The Economics of Recycling in Hawaii
Paper, metal, plant clippings, plastic and many more items are recycled in Hawaii and each has a dollar value
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Prices Paid for Recyclables
Here are the current market rates paid per ton of recycled materials. Selling these materials in the open market helps the counties make curbside pickup of recyclables and green waste more economical, and helps collectors make a few dollars.
$140 to $190
$100 to $150
(but shipping costs
exceed market value)
(No. 1 plastic)
$360 to $670
$115 to $160
$1,060 to $1,700
(No. 2 plastic)
$160 to $345
Source: Honolulu County Recycling Office
Here is what happens to Oahu’s municipal solid waste, excluding construction and demolition (in tons).
|Amount Oahu diverts from landfill for recycling, reuse and compost:||453,372||480,061||510,000|
|Amount burned at H-Power:||585,569||594,793||727,000|
|Ash and residue from H-Power that goes to landfill:||189,351||163,618||145,000|
Total municipal solid waste that ends up in the landfill
(including H-Power ash/residue):
Source: Honolulu County Department of Environmental Services
On Oahu, 31,000 tons of food that can be recycled using the green-colored, green-waste bins, are mistakenly placed into the gray trash bins and taken to the landfill each year. That misplaced waste:
Percentage of recyclable materials on Oahu that were mistakenly placed in gray bins last year. That’s 17,158 tons of recyclables sent to the landfill.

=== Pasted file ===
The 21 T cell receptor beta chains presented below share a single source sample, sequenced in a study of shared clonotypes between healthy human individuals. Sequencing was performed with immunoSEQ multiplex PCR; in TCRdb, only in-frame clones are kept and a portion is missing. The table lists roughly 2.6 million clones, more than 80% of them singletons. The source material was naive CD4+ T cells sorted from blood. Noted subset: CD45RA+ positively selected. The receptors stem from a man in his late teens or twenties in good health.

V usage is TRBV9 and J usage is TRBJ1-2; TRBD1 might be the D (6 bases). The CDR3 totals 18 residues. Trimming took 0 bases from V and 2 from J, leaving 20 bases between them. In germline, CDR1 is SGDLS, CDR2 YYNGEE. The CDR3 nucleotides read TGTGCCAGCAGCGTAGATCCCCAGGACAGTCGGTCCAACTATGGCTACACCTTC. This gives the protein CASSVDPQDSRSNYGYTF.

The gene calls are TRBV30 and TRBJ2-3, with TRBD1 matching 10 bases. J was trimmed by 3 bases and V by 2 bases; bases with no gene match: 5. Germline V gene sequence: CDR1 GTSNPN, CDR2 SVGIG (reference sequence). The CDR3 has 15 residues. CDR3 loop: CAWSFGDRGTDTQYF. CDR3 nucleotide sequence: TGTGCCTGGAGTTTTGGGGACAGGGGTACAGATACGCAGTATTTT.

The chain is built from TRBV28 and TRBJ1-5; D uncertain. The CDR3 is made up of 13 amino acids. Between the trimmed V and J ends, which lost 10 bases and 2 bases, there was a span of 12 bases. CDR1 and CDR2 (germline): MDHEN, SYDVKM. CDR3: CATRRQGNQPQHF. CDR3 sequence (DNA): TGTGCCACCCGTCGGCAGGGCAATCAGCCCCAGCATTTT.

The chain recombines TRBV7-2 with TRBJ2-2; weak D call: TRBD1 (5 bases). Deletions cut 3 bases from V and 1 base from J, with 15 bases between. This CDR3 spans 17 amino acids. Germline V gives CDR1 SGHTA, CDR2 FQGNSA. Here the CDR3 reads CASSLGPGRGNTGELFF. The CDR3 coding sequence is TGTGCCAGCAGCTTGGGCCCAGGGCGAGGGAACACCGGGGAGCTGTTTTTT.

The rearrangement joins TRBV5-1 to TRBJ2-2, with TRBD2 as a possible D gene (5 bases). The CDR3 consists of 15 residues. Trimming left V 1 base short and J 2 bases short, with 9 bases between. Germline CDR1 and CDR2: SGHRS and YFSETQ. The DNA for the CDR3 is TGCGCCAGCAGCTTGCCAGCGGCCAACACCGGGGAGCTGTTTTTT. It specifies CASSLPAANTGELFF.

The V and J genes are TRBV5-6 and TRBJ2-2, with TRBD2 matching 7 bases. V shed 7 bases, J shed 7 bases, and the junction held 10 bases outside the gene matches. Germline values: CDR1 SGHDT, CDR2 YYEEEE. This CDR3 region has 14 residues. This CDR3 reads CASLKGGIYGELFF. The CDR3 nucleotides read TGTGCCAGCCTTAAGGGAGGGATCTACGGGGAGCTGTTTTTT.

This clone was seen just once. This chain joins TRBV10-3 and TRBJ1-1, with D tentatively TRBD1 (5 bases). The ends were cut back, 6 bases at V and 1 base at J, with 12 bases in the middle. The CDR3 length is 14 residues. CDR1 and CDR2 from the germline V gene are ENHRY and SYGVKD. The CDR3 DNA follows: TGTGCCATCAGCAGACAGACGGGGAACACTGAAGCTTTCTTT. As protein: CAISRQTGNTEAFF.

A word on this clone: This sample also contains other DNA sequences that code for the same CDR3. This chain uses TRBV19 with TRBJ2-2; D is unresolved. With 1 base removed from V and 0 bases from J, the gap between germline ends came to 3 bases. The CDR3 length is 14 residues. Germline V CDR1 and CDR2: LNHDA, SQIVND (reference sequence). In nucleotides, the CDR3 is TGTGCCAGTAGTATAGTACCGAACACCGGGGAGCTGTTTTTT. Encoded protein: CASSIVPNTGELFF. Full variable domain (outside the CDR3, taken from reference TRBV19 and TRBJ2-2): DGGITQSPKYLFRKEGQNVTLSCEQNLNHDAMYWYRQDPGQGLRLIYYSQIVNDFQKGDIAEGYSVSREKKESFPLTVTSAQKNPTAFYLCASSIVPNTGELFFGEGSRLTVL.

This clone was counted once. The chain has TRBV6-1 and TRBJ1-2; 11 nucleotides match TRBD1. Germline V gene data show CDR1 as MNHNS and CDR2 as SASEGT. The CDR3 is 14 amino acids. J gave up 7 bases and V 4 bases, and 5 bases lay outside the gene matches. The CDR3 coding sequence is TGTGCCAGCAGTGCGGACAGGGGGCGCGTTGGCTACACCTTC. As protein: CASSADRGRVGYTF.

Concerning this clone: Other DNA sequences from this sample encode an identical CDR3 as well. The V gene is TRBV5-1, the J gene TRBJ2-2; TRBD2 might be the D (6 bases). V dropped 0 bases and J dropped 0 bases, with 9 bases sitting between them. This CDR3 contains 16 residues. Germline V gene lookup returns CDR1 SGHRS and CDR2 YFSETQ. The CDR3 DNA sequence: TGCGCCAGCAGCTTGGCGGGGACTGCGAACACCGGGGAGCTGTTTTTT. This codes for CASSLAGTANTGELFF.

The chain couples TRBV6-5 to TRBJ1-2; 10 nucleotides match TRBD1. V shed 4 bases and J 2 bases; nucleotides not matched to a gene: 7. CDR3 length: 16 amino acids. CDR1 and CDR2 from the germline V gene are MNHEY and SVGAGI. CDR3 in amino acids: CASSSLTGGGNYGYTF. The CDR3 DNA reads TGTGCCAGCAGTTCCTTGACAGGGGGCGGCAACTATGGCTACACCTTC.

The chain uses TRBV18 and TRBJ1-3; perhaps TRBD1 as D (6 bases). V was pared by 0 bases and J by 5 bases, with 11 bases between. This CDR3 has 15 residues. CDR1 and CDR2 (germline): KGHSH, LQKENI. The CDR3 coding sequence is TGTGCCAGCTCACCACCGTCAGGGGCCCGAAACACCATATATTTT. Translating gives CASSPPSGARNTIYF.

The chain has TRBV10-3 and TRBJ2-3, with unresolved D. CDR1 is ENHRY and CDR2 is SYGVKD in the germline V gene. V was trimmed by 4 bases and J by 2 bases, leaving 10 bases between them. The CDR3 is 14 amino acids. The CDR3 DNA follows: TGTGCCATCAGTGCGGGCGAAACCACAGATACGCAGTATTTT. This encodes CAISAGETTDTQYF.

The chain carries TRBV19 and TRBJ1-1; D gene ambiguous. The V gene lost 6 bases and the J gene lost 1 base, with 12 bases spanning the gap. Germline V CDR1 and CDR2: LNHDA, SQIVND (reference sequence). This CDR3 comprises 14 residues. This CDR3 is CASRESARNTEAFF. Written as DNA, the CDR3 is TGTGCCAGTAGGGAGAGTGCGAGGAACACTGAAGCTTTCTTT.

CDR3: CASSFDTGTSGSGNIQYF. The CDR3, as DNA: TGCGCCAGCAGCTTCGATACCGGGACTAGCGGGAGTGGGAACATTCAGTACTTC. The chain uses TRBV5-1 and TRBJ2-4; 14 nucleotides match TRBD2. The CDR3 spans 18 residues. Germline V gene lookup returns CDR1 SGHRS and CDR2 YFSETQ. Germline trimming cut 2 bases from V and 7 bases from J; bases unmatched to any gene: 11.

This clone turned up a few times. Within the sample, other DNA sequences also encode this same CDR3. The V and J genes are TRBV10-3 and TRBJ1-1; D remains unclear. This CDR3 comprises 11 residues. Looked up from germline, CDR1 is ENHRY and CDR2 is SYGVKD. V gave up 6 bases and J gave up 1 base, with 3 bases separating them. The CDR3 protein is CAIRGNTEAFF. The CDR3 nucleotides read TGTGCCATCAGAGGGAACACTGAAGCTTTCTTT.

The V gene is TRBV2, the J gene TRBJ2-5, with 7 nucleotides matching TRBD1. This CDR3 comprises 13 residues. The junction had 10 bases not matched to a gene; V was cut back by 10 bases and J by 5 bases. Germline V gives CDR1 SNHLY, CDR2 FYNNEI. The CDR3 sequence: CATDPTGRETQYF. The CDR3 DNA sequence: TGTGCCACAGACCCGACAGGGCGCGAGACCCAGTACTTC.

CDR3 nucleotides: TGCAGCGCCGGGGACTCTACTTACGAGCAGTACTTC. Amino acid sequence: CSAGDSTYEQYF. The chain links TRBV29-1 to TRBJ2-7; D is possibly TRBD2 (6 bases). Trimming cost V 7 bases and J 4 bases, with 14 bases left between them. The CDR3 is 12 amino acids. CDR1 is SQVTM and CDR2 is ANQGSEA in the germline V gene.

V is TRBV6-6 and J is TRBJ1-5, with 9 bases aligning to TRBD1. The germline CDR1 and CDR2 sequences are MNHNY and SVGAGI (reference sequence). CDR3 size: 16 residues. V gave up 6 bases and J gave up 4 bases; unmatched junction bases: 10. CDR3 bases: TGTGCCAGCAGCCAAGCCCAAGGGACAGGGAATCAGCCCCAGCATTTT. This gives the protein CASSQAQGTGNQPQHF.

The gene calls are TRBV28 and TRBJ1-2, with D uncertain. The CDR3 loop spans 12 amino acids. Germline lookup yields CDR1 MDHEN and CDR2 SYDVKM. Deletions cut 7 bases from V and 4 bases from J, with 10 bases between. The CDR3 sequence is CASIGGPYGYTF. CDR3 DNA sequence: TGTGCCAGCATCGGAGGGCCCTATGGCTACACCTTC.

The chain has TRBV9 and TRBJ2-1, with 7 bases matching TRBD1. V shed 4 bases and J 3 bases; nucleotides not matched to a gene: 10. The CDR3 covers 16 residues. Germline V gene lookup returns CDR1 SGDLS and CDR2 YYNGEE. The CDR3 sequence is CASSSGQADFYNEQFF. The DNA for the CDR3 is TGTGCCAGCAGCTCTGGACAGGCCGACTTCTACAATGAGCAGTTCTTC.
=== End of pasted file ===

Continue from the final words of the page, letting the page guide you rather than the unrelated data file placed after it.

Estimated extra income each year for Honolulu County if it can increase residents’ curbside recycling rate from the current rate of 52 percent to 75 percent.
Virtually all of the ferrous and non-ferrous metals are captured and separated using either magnet or eddy technology before trash is burned at the H-Power plant, according to the Honolulu Recycling Office. Much of that metal is then recycled.
No One Wants a Landfill
The only landfill on Kauai is in Kekaha, on the southwestern tip of the island.
The landfill was supposed to reach capacity in 2005 and be closed, but the deadline has been extended twice. Most recently, a proposed height extension of 85 feet would add five years to its life, according to Wil Chee – Planning Inc., which was hired by Kauai County to provide an environmental assessment in support of the extension.
Kauai County is searching for a new site at which to bury or burn waste, but NIMBY politics are making a site selection difficult, as it does everywhere in Hawaii and in most places around the world.
To combat this challenge, local governments in Hawaii are pursuing several options. On Oahu, H-Power is expanding its capacity, which should help reduce the solid waste dumped at Waimanalo Gulch. According to Covanta, the operations and management company at H-Power, the expansion will increase total waste processing capacity from 2,160 tons per day to 3,060. This will help increase electricity generation potential at the plant from 57 megawatts to 90. H-Power’s output helps Oahu offset the need to import nearly a million barrels of oil per year.
Included in the H-Power expansion is the ability to process larger items, like much of the construction and demolition debris that has been a challenge for solid waste management to this point.
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